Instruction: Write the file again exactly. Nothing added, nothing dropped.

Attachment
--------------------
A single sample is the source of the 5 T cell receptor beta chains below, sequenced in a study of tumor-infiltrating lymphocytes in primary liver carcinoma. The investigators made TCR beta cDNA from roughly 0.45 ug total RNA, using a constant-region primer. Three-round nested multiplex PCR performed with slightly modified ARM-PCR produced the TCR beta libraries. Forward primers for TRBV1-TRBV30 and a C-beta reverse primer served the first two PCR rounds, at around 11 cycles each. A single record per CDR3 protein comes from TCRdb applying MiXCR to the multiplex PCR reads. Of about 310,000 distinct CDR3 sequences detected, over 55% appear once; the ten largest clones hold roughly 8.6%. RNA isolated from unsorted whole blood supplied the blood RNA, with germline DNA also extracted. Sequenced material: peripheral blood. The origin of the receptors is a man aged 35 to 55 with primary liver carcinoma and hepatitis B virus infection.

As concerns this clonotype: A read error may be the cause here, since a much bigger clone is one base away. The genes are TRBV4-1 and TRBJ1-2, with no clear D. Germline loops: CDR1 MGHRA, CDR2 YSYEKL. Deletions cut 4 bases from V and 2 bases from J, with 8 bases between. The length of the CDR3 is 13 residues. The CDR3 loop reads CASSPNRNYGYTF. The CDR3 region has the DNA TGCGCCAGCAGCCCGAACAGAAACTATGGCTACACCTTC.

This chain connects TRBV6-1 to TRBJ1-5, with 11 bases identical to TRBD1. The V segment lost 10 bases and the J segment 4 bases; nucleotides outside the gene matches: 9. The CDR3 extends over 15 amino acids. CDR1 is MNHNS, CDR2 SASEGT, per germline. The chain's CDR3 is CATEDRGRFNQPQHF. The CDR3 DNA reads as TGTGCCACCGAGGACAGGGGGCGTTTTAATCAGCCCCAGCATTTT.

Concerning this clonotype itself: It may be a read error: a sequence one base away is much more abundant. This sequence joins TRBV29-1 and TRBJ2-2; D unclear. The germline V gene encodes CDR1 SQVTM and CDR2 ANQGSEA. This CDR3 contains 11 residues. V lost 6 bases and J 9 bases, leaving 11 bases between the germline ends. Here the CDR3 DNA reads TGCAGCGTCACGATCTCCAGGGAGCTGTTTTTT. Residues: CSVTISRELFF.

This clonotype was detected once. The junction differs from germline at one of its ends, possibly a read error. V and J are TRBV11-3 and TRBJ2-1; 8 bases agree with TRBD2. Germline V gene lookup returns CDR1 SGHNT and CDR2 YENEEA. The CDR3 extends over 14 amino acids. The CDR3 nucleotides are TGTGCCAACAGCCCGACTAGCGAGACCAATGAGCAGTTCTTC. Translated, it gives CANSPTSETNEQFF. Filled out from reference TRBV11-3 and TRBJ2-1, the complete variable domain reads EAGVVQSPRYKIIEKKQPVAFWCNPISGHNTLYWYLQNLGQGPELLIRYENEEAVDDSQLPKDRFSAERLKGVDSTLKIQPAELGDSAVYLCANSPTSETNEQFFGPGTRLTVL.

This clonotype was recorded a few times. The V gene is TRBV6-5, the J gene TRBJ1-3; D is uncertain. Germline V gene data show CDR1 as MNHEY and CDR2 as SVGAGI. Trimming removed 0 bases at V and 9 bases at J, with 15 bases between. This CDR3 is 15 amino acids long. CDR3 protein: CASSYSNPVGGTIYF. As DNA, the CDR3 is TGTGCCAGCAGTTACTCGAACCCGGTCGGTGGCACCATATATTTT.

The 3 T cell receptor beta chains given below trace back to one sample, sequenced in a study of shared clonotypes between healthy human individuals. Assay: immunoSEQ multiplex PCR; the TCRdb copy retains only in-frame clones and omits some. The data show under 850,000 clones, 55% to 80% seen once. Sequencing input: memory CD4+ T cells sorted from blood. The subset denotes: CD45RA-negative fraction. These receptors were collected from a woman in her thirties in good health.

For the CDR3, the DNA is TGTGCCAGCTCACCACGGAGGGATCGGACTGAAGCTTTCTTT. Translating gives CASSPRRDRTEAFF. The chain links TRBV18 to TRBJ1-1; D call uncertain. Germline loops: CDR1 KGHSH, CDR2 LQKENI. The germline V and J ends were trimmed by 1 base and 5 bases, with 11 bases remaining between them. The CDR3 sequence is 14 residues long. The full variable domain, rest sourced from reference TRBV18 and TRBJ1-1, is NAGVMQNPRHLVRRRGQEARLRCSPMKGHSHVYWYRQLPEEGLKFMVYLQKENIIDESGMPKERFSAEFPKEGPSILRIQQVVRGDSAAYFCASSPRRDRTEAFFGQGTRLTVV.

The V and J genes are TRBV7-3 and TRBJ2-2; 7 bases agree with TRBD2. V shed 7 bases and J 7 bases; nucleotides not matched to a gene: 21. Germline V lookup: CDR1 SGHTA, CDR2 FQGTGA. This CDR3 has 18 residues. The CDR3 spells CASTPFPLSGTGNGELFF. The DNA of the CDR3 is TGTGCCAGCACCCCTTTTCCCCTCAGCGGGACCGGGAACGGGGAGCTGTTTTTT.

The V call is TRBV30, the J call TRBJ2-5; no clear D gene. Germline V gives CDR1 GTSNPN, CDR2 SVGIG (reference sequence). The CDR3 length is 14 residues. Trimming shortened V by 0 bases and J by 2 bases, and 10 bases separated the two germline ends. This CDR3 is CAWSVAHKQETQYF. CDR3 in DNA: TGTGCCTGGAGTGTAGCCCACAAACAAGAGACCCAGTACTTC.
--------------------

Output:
A single sample is the source of the 5 T cell receptor beta chains below, sequenced in a study of tumor-infiltrating lymphocytes in primary liver carcinoma. The investigators made TCR beta cDNA from roughly 0.45 ug total RNA, using a constant-region primer. Three-round nested multiplex PCR performed with slightly modified ARM-PCR produced the TCR beta libraries. Forward primers for TRBV1-TRBV30 and a C-beta reverse primer served the first two PCR rounds, at around 11 cycles each. A single record per CDR3 protein comes from TCRdb applying MiXCR to the multiplex PCR reads. Of about 310,000 distinct CDR3 sequences detected, over 55% appear once; the ten largest clones hold roughly 8.6%. RNA isolated from unsorted whole blood supplied the blood RNA, with germline DNA also extracted. Sequenced material: peripheral blood. The origin of the receptors is a man aged 35 to 55 with primary liver carcinoma and hepatitis B virus infection.

As concerns this clonotype: A read error may be the cause here, since a much bigger clone is one base away. The genes are TRBV4-1 and TRBJ1-2, with no clear D. Germline loops: CDR1 MGHRA, CDR2 YSYEKL. Deletions cut 4 bases from V and 2 bases from J, with 8 bases between. The length of the CDR3 is 13 residues. The CDR3 loop reads CASSPNRNYGYTF. The CDR3 region has the DNA TGCGCCAGCAGCCCGAACAGAAACTATGGCTACACCTTC.

This chain connects TRBV6-1 to TRBJ1-5, with 11 bases identical to TRBD1. The V segment lost 10 bases and the J segment 4 bases; nucleotides outside the gene matches: 9. The CDR3 extends over 15 amino acids. CDR1 is MNHNS, CDR2 SASEGT, per germline. The chain's CDR3 is CATEDRGRFNQPQHF. The CDR3 DNA reads as TGTGCCACCGAGGACAGGGGGCGTTTTAATCAGCCCCAGCATTTT.

Concerning this clonotype itself: It may be a read error: a sequence one base away is much more abundant. This sequence joins TRBV29-1 and TRBJ2-2; D unclear. The germline V gene encodes CDR1 SQVTM and CDR2 ANQGSEA. This CDR3 contains 11 residues. V lost 6 bases and J 9 bases, leaving 11 bases between the germline ends. Here the CDR3 DNA reads TGCAGCGTCACGATCTCCAGGGAGCTGTTTTTT. Residues: CSVTISRELFF.

This clonotype was detected once. The junction differs from germline at one of its ends, possibly a read error. V and J are TRBV11-3 and TRBJ2-1; 8 bases agree with TRBD2. Germline V gene lookup returns CDR1 SGHNT and CDR2 YENEEA. The CDR3 extends over 14 amino acids. The CDR3 nucleotides are TGTGCCAACAGCCCGACTAGCGAGACCAATGAGCAGTTCTTC. Translated, it gives CANSPTSETNEQFF. Filled out from reference TRBV11-3 and TRBJ2-1, the complete variable domain reads EAGVVQSPRYKIIEKKQPVAFWCNPISGHNTLYWYLQNLGQGPELLIRYENEEAVDDSQLPKDRFSAERLKGVDSTLKIQPAELGDSAVYLCANSPTSETNEQFFGPGTRLTVL.

This clonotype was recorded a few times. The V gene is TRBV6-5, the J gene TRBJ1-3; D is uncertain. Germline V gene data show CDR1 as MNHEY and CDR2 as SVGAGI. Trimming removed 0 bases at V and 9 bases at J, with 15 bases between. This CDR3 is 15 amino acids long. CDR3 protein: CASSYSNPVGGTIYF. As DNA, the CDR3 is TGTGCCAGCAGTTACTCGAACCCGGTCGGTGGCACCATATATTTT.

The 3 T cell receptor beta chains given below trace back to one sample, sequenced in a study of shared clonotypes between healthy human individuals. Assay: immunoSEQ multiplex PCR; the TCRdb copy retains only in-frame clones and omits some. The data show under 850,000 clones, 55% to 80% seen once. Sequencing input: memory CD4+ T cells sorted from blood. The subset denotes: CD45RA-negative fraction. These receptors were collected from a woman in her thirties in good health.

For the CDR3, the DNA is TGTGCCAGCTCACCACGGAGGGATCGGACTGAAGCTTTCTTT. Translating gives CASSPRRDRTEAFF. The chain links TRBV18 to TRBJ1-1; D call uncertain. Germline loops: CDR1 KGHSH, CDR2 LQKENI. The germline V and J ends were trimmed by 1 base and 5 bases, with 11 bases remaining between them. The CDR3 sequence is 14 residues long. The full variable domain, rest sourced from reference TRBV18 and TRBJ1-1, is NAGVMQNPRHLVRRRGQEARLRCSPMKGHSHVYWYRQLPEEGLKFMVYLQKENIIDESGMPKERFSAEFPKEGPSILRIQQVVRGDSAAYFCASSPRRDRTEAFFGQGTRLTVV.

The V and J genes are TRBV7-3 and TRBJ2-2; 7 bases agree with TRBD2. V shed 7 bases and J 7 bases; nucleotides not matched to a gene: 21. Germline V lookup: CDR1 SGHTA, CDR2 FQGTGA. This CDR3 has 18 residues. The CDR3 spells CASTPFPLSGTGNGELFF. The DNA of the CDR3 is TGTGCCAGCACCCCTTTTCCCCTCAGCGGGACCGGGAACGGGGAGCTGTTTTTT.

The V call is TRBV30, the J call TRBJ2-5; no clear D gene. Germline V gives CDR1 GTSNPN, CDR2 SVGIG (reference sequence). The CDR3 length is 14 residues. Trimming shortened V by 0 bases and J by 2 bases, and 10 bases separated the two germline ends. This CDR3 is CAWSVAHKQETQYF. CDR3 in DNA: TGTGCCTGGAGTGTAGCCCACAAACAAGAGACCCAGTACTTC.